The first phase of a new art center that replaces the former Civil Defense headquarters in Wadi Al Sail will open on March 15, Qatar Museums officials have announced.
Once the Fire Station opens next month, it will host an artists in residence program, with an inaugural exhibition titled 555.
Hala Al Khalifa, director of the program, said the goal was to support locally-based artists (both Qataris and expats) through a nine-month residency.
She added that so far, some 150 artists have submitted applications online to use the 20 studio spaces available. The applicants hail from all disciplines – “painters, sculptors, multimedia artists,” she said.
They will be screened by a panel of six judges, including Abdulla bin Ali Al-Thani, the president of Hamad bin Khalifa University and vice president of Qatar Foundation; Jean-Paul Engelen, QM’s head of public art; and Fatma Al Remaihi, the CEO of the Doha Film Institute.
In addition to the 20 artists chosen to partake in the program, there are also four studio spaces reserved for renowned international artists who will be invited to the station for a few months at a time.
“It’s a (great) dynamic…it you are just starting your career as an artist, and you’re joining the residency, for you to be working in a space that has someone with much more experience in the art field…is definitely an enriching experience,” Al Khalifa said.
Initially, organizers had been eying a November 2014 opening.
But Al Khalifa said that date was fluid and it was an achievement to be opening within two years.
Plans may have fallen behind schedule after the construction site caught on fire twice last fall.
Adjacent to the artists’ studios is the “annex building,” which houses space for workshops, cafes, restaurants an art supply shop, and a cinema.
Though the building has already been constructed, and will be open for public viewing next month, the interiors have yet to be furnished, Al Khalifa told Doha News.
Additional care was taken to preserve the original form of the fire station tower, which will be used, according to Al Khalifa, as a way for artists and management to broadcast messages to the public.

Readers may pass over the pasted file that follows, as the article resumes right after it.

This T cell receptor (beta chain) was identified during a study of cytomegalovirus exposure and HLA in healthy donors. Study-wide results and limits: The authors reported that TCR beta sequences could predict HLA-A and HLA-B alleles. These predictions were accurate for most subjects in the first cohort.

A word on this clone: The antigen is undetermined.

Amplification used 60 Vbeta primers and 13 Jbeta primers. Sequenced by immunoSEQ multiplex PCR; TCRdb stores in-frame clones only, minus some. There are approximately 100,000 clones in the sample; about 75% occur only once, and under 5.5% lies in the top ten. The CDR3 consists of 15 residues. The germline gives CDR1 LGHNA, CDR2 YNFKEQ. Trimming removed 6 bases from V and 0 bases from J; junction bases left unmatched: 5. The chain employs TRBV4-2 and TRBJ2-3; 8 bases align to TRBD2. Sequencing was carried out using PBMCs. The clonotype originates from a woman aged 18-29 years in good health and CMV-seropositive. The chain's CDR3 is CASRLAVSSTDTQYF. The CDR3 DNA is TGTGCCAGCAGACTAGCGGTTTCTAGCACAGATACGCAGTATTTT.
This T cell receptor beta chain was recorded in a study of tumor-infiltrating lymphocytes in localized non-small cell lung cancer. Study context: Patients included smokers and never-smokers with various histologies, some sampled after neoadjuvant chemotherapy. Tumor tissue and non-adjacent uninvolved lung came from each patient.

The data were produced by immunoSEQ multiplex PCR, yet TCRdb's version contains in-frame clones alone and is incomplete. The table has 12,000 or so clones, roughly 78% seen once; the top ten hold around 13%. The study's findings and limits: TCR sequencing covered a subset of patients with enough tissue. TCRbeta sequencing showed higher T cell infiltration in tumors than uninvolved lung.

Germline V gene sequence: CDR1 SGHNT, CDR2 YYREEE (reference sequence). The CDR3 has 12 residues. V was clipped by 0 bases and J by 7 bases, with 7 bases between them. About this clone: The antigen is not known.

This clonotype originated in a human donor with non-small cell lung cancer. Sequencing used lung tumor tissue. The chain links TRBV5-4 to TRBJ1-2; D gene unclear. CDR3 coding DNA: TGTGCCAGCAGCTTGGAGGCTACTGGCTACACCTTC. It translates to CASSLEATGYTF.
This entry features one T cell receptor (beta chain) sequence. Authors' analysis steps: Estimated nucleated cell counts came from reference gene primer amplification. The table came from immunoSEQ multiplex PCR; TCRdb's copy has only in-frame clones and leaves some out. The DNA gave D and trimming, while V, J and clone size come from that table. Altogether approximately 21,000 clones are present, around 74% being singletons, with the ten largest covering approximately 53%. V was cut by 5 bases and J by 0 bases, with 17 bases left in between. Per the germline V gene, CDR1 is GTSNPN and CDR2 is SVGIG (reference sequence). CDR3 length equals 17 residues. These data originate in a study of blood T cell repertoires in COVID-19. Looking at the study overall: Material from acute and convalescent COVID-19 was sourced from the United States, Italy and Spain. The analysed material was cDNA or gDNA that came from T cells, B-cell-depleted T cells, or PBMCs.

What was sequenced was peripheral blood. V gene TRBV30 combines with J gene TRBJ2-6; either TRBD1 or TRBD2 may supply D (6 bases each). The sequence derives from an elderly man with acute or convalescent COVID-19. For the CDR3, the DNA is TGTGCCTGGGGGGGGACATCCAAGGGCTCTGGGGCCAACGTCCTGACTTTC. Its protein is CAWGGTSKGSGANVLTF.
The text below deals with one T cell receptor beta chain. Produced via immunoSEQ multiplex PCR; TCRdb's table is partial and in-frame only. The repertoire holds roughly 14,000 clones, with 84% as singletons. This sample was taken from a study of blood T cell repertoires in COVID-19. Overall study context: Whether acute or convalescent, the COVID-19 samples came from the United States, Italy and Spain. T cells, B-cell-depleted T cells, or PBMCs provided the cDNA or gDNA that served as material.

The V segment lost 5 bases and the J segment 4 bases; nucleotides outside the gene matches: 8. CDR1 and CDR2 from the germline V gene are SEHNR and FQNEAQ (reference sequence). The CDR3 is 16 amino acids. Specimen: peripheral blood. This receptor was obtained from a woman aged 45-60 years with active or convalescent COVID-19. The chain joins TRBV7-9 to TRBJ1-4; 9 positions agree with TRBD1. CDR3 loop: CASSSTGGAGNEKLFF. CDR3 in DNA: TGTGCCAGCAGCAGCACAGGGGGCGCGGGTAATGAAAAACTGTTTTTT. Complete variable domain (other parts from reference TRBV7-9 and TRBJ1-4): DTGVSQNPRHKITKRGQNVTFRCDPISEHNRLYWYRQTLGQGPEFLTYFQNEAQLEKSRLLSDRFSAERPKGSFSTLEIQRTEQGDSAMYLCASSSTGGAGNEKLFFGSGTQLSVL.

Last year, Engelen explained that QM chose the former Civil Defense headquarters because of its large garage, “which is very preferred for the gallery space.”
The building, which was built in 1982, was used for 30 years before being turned over to QM in 2012 for preservation and conservation.
Each digit in the inaugural exhibition 555 refers to an important date in the program’s past, and serves as a sort of tribute to 999, the phone number in Qatar for fire, ambulance and emergency services.
According to Al Khalifa:
“The first ‘5’ refers to 1995, when Sheikh Hassan (bin Mohammed bin Ali al Thani) opened his own residency featuring himself and other artists in the region. It’s a tribute to what he did to the arts scene in Qatar. The second ‘5’ refers to the end of the program, which completed in 2005. The third ‘5’ refers to the present, 2015, when we are opening the program.”
The exhibition will feature work from various local and regional artists who participated in the original residency program, including pieces by Sheikh Hassan, a renowned Qatari artist and founder of the Arab Museum of Modern Art (Mathaf).
Yousef Ahmed, a Qatari artist whose exhibition Story of Ingenuity is currently on display at Katara, will also showcase some of his work next month, including installations, photographs and videos of the original program in an homage to the role it played in fostering and mentoring an arts scene in Qatar.
In the coming months, the Museum of Islamic Art plans to open Marvelous Creatures: Animal Fables in Islamic Art and Qajar Women: Images of Women in 19th Century Iran, on March 4 and 25 respectively.
Elsewhere, Mathaf will open a solo exhibition, Wael Shawky: Cabaret Crusades and Other Stories, on March 17. The display will feature the works of the titular Wael Shawky, an acclaimed Egyptian artist.
His films, installations and performances explore history, culture and the effect of globalization on contemporary societies through fact and fiction. The exhibition will also include two newly completed film trilogies, each inspired by past tales and literature – Cabaret Crusades and Al Araba Al Madfuna.
A fifth exhibition, Ismail Azzam: For Them will open on April 25 at Katara Cultural Village, and will showcase the artist’s exclusive portraits of painters and sculptors who have made a significant contribution to Arab Art.